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Old 08-17-2011, 05:27 PM   #12
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Agreed. The discussion is on pros and cons of handheld GPS, GPS with chart plotter/pc with charts.

But here is what might be misleading to other readers, then thinking that it is enough to...

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┬* (...) Get two handhelds, one mapping the other just lat. and long. plus the charts on the computer plus a few paper ┬*charts as you go. ┬*(...)
I understood: The major efford and spending is done on the two GPS and a computer with digital charts and besides that a few ┬*paper charts are enough.

I wanted to stress the point that the major efford must be laid on up-to-date chart material - mostly official charts that get updated weekly - that can be red and used under all cicumstances (which include the knowledge of traditional navigation skills) and the rest of the budget can be used for the GPS - handheld and plotter. ┬*And as this is clear to all the readers, especially the ones who are new to sailing here on this forum, the question is indeed a good one!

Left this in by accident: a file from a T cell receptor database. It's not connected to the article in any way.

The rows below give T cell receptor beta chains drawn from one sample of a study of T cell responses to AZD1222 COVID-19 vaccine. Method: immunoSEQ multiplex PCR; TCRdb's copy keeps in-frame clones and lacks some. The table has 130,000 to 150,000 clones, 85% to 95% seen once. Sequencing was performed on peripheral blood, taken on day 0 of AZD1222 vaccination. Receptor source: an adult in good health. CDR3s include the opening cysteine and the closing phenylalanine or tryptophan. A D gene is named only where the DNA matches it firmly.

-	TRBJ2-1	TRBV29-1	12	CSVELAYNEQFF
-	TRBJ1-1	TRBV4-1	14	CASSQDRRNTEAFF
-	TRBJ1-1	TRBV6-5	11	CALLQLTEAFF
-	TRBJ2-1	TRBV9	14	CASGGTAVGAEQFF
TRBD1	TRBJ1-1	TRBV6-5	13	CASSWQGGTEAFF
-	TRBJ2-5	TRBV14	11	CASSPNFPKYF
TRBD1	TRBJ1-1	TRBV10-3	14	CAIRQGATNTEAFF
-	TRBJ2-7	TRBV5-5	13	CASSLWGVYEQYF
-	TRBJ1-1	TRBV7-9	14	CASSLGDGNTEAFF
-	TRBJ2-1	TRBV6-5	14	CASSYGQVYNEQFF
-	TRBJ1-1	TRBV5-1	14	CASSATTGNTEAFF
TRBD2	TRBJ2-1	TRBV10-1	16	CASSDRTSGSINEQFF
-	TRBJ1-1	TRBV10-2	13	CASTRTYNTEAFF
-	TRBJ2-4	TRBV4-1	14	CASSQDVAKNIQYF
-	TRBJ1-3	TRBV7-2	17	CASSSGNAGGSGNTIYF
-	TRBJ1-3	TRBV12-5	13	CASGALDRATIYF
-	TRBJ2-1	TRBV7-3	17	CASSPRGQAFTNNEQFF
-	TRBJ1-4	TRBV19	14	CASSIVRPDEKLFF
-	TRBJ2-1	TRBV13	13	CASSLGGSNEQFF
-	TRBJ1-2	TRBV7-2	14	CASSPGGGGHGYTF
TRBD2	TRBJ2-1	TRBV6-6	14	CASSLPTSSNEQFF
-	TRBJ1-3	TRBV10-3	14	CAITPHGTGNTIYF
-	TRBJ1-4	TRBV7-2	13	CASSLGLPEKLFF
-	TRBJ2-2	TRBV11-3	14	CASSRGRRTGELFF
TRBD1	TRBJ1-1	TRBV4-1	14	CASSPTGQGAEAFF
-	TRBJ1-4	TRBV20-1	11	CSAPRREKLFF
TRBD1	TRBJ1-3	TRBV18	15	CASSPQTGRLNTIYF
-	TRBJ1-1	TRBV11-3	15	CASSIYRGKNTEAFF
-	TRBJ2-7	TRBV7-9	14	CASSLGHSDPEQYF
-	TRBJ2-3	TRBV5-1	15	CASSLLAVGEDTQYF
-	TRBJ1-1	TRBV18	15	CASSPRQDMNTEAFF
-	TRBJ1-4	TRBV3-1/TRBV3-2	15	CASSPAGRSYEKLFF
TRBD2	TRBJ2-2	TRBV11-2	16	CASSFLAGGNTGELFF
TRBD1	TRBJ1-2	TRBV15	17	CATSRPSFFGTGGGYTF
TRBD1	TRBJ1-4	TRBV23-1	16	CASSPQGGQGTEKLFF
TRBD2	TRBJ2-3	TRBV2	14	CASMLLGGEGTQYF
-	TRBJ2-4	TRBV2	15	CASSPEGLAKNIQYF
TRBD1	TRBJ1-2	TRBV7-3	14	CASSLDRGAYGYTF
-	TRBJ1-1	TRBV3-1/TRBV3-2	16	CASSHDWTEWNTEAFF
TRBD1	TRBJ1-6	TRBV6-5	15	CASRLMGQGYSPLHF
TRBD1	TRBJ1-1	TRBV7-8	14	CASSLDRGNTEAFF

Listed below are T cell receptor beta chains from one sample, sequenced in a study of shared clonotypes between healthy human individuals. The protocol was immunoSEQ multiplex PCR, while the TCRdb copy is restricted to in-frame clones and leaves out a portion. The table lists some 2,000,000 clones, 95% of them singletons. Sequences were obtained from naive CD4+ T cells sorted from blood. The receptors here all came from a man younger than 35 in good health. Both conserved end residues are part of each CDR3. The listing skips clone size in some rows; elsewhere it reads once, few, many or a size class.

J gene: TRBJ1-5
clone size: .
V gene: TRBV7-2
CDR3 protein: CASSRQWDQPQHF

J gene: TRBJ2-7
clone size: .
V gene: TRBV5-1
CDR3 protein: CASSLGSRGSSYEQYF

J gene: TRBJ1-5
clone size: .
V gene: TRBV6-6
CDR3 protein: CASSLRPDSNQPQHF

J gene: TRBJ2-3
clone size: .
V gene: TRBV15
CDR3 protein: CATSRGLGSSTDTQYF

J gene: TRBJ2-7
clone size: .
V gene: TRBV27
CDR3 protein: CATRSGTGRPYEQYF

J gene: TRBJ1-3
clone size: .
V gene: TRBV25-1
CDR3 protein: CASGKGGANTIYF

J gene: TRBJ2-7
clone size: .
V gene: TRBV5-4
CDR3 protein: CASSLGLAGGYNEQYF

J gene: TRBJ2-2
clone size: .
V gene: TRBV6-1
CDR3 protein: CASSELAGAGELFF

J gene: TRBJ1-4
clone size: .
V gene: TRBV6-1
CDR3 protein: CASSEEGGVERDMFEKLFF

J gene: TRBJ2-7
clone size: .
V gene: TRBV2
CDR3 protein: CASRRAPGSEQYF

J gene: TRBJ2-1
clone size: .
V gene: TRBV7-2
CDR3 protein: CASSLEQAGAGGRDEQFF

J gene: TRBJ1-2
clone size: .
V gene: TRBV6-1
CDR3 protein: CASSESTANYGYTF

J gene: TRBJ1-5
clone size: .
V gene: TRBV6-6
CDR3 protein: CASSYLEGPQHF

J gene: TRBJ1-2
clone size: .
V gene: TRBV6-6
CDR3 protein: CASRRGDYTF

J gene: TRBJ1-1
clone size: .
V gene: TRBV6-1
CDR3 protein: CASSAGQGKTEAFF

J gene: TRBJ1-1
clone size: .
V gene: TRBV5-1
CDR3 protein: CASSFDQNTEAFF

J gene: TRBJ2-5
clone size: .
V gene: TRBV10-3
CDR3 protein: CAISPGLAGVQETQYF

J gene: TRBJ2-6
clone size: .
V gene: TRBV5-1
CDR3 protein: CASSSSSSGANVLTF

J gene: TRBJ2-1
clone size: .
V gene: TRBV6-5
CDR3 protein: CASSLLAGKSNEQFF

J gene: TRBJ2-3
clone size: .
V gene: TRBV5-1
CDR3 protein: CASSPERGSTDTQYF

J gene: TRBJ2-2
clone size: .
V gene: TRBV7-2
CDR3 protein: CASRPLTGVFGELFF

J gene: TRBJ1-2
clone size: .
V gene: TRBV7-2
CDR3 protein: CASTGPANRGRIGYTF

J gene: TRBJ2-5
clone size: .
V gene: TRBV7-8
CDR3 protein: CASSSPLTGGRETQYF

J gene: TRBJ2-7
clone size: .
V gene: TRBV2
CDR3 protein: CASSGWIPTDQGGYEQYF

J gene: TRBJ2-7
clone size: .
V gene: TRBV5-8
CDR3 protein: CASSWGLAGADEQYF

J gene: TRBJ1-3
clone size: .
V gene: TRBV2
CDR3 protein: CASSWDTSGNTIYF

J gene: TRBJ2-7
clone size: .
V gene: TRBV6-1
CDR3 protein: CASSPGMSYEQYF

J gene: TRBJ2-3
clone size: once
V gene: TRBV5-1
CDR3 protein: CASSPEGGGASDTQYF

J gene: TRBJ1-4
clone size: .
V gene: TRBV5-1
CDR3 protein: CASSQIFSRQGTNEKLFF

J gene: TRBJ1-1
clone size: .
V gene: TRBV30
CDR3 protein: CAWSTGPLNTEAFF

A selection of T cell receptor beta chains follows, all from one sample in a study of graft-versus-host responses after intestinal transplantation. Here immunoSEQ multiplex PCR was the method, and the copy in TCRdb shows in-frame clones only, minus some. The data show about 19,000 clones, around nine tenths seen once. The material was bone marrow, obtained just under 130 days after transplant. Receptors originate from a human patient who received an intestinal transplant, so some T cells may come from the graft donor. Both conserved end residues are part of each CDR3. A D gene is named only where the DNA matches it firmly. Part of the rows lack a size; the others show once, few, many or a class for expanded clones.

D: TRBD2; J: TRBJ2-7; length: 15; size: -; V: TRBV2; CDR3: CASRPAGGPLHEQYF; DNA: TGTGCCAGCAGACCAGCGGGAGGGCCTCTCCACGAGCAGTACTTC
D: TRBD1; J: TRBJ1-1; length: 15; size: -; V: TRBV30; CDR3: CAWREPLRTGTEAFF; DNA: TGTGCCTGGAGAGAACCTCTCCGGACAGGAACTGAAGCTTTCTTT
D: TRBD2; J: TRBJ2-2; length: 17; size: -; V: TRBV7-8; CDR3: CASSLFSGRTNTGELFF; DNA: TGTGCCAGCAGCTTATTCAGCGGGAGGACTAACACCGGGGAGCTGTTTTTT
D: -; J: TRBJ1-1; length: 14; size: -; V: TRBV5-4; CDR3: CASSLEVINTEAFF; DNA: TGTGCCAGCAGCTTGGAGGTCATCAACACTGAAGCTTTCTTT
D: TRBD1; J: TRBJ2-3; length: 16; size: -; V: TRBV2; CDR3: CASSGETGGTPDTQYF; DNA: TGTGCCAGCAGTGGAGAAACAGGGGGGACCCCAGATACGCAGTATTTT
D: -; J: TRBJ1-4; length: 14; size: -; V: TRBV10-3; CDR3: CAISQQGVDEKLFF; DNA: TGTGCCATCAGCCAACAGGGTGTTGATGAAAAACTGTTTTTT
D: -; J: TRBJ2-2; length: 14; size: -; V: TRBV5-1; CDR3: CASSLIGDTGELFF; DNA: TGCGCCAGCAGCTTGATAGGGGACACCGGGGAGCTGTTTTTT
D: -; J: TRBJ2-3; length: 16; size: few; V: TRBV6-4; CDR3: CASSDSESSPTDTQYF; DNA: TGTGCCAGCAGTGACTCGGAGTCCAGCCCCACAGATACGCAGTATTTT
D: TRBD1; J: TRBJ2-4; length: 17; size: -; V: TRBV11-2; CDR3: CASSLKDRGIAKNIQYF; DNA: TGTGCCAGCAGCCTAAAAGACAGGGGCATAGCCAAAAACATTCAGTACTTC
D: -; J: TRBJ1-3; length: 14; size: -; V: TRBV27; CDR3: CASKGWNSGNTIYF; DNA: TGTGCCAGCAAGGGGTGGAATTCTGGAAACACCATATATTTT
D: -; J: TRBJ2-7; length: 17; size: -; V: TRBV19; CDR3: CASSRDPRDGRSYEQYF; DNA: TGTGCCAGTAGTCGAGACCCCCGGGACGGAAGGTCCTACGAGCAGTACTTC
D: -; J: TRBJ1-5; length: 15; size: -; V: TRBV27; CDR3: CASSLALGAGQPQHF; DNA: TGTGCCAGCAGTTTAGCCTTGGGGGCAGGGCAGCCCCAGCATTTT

Then it is perfectly okay to primarily use the plotter with up-to-date (!) digital chart material as long as all systems work - and for the worst case there are reliable paper charts that enable you to double check doubtful positions and to do a safe landfall. But therefor it is better to have a little more than just a few paper charts.